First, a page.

How to format your references using the Cyberpsychology, Behavior, and Social Networking citation style

This is a short guide how to format citations and the bibliography in a manuscript for Cyberpsychology, Behavior, and Social Networking. For a complete guide how to prepare your manuscript refer to the journal's instructions to authors.

Using reference management software

Typically you don't format your citations and bibliography by hand. The easiest way is to use a reference manager:

PaperpileThe citation style is built in and you can choose it in Settings > Citation Style or Paperpile > Citation Style in Google Docs.
EndNoteDownload the output style file
Mendeley, Zotero, Papers, and othersThe style is either built in or you can download a CSL file that is supported by most references management programs.
BibTeXBibTeX syles are usually part of a LaTeX template. Check the instructions to authors if the publisher offers a LaTeX template for this journal.

Journal articles

Those examples are references to articles in scholarly journals and how they are supposed to appear in your bibliography.

Not all journals organize their published articles in volumes and issues, so these fields are optional. Some electronic journals do not provide a page range, but instead list an article identifier. In a case like this it's safe to use the article identifier instead of the page range.

A journal article with 1 author
1.
Breukink E. Cell biology. Lethal traffic jam. Science (New York, N.Y.) 2009; 325:684–685.
A journal article with 2 authors
1.
Otterstrom JJ, van Oijen AM. Biochemistry. Nudging through a nucleosome. Science (New York, N.Y.) 2009; 325:547–548.
A journal article with 3 authors
1.
Cicerone RJ, Molina MJ, Blake DR. Retrospective. F. Sherwood Rowland (1927-2012). Science (New York, N.Y.) 2012; 336:170.
A journal article with 4 or more authors
1.
Gallup CD, Cheng H, Taylor FW, et al. Direct determination of the timing of sea level change during termination II. Science (New York, N.Y.) 2002; 295:310–313.

Books and book chapters

Here are examples of references for authored and edited books as well as book chapters.

An authored book
1.
Dubil R. (2011) Financial Engineering and Arbitrage in the Financial Markets. Chichester, West Sussex, UK: John Wiley & Sons, Ltd.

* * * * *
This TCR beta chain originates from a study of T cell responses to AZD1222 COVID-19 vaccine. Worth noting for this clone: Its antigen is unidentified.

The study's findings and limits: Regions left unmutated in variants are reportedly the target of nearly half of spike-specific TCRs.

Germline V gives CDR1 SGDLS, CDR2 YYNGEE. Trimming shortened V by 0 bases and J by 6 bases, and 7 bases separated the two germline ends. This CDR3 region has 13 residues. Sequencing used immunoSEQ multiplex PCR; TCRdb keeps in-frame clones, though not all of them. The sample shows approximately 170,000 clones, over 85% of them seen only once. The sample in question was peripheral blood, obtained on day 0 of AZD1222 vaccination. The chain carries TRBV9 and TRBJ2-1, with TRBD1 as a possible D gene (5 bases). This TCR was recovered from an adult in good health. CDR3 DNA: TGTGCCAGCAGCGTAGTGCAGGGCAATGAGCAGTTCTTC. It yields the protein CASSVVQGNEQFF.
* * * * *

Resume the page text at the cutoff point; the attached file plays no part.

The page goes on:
An edited book
1.
Jia L, Liu Z, Qin Y, et al. eds. (2016) Proceedings of the 2015 International Conference on Electrical and Information Technologies for Rail Transportation: Electrical Traction. 1st ed. 2016. Berlin, Heidelberg: Springer.
A chapter in an edited book
1.
Madanhire I, Mbohwa C. (2016) Synthetic Lubricants and the Environment. In: Mbohwa C, ed. Mitigating Environmental Impact of Petroleum Lubricants. Cham: Springer International Publishing, pp. 59–72.

Web sites

Sometimes references to web sites should appear directly in the text rather than in the bibliography. Refer to the Instructions to authors for Cyberpsychology, Behavior, and Social Networking.

Blog post
1.
Andrew E. (2015) These Jellies Glide Through The Water By Coordinating Their Jets.https://www.iflscience.com/plants-and-animals/these-jellies-glide-through-water-coordinating-their-jets/ (accessed Oct.30 2018).

Reports

This example shows the general structure used for government reports, technical reports, and scientific reports. If you can't locate the report number then it might be better to cite the report as a book. For reports it is usually not individual people that are credited as authors, but a governmental department or agency like "U. S. Food and Drug Administration" or "National Cancer Institute".

Government report
1.
Government Accountability Office. (1982) Trends in Evaluation. Washington, DC: U.S. Government Printing Office.

Theses and dissertations

Theses including Ph.D. dissertations, Master's theses or Bachelor theses follow the basic format outlined below.

Doctoral dissertation
1.
Widner CM. (2010) Top -dog to bottom -dog: A study of middle to high school transition and teachers’ philosophies and practices as applied to stage -environment fit theory. 2010.

News paper articles

Unlike scholarly journals, news papers do not usually have a volume and issue number. Instead, the full date and page number is required for a correct reference.

New York Times article
1.
Lee L. (2013) Embracing Miami’s Past And Future. New York Times. December 12, 2013:D2.

In-text citations

References should be cited in the text by sequential numbers in superscript:

This sentence cites one reference 1.
This sentence cites two references 1,2.
This sentence cites four references 1–4.

About the journal

Full journal titleCyberpsychology, Behavior, and Social Networking
ISSN (print)2152-2715
ISSN (online)2152-2723
Scope

Other styles